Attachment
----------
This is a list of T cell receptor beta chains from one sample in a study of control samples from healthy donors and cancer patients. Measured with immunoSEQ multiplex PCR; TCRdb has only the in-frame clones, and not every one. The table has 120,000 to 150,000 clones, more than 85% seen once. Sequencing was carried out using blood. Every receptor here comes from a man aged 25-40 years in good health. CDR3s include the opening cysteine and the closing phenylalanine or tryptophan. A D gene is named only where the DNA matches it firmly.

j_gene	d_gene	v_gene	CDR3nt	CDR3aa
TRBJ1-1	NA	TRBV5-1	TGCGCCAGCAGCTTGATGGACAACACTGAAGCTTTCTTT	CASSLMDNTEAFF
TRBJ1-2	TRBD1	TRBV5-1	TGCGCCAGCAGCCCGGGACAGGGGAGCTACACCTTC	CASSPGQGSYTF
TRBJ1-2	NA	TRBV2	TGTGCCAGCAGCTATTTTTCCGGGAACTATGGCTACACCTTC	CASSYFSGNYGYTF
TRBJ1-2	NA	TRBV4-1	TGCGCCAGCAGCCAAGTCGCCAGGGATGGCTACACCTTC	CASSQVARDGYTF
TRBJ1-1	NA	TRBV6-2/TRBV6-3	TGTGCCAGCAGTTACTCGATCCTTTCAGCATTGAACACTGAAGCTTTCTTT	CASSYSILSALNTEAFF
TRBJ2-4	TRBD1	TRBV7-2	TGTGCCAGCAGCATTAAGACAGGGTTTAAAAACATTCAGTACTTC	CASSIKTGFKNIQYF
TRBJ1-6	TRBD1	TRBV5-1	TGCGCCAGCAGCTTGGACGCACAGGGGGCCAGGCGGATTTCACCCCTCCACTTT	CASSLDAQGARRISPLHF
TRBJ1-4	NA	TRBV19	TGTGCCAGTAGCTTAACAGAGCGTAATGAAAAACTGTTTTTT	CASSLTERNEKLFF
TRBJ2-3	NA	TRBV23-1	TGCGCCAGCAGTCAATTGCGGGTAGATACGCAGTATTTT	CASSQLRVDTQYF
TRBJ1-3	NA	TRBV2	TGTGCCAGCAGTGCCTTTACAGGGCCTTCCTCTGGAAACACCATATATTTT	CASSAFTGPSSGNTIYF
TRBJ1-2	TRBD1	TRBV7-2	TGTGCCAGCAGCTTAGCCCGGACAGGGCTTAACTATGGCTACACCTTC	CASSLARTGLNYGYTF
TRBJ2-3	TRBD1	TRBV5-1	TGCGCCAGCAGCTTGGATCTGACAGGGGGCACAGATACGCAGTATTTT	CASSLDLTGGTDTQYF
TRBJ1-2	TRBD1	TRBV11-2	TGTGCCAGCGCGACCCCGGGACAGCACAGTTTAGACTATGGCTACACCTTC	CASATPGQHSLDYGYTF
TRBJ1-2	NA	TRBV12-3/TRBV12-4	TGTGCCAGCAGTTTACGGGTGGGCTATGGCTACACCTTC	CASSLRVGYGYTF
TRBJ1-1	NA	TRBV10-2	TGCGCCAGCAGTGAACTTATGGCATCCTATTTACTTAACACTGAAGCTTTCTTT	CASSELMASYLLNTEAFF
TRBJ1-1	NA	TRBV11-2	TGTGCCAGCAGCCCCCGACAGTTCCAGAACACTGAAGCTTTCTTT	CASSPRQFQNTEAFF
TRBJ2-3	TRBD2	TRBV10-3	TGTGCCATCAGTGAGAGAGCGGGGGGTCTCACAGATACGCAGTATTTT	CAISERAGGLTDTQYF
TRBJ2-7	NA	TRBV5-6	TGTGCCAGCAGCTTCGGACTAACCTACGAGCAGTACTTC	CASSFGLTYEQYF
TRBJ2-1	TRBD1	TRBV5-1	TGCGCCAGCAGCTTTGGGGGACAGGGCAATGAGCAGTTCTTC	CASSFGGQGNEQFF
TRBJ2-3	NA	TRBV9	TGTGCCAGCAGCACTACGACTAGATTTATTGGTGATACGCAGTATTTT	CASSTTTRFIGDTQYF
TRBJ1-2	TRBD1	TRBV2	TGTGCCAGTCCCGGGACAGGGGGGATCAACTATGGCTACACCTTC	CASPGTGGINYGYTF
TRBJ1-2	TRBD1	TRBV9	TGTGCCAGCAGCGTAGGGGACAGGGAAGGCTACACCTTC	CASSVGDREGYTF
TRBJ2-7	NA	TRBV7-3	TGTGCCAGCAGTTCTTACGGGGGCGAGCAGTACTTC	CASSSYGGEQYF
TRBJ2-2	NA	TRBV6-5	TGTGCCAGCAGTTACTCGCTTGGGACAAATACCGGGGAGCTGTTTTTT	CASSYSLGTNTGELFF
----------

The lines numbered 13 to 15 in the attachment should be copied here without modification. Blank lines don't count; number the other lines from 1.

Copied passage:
TRBJ1-2	TRBD1	TRBV7-2	TGTGCCAGCAGCTTAGCCCGGACAGGGCTTAACTATGGCTACACCTTC	CASSLARTGLNYGYTF
TRBJ2-3	TRBD1	TRBV5-1	TGCGCCAGCAGCTTGGATCTGACAGGGGGCACAGATACGCAGTATTTT	CASSLDLTGGTDTQYF
TRBJ1-2	TRBD1	TRBV11-2	TGTGCCAGCGCGACCCCGGGACAGCACAGTTTAGACTATGGCTACACCTTC	CASATPGQHSLDYGYTF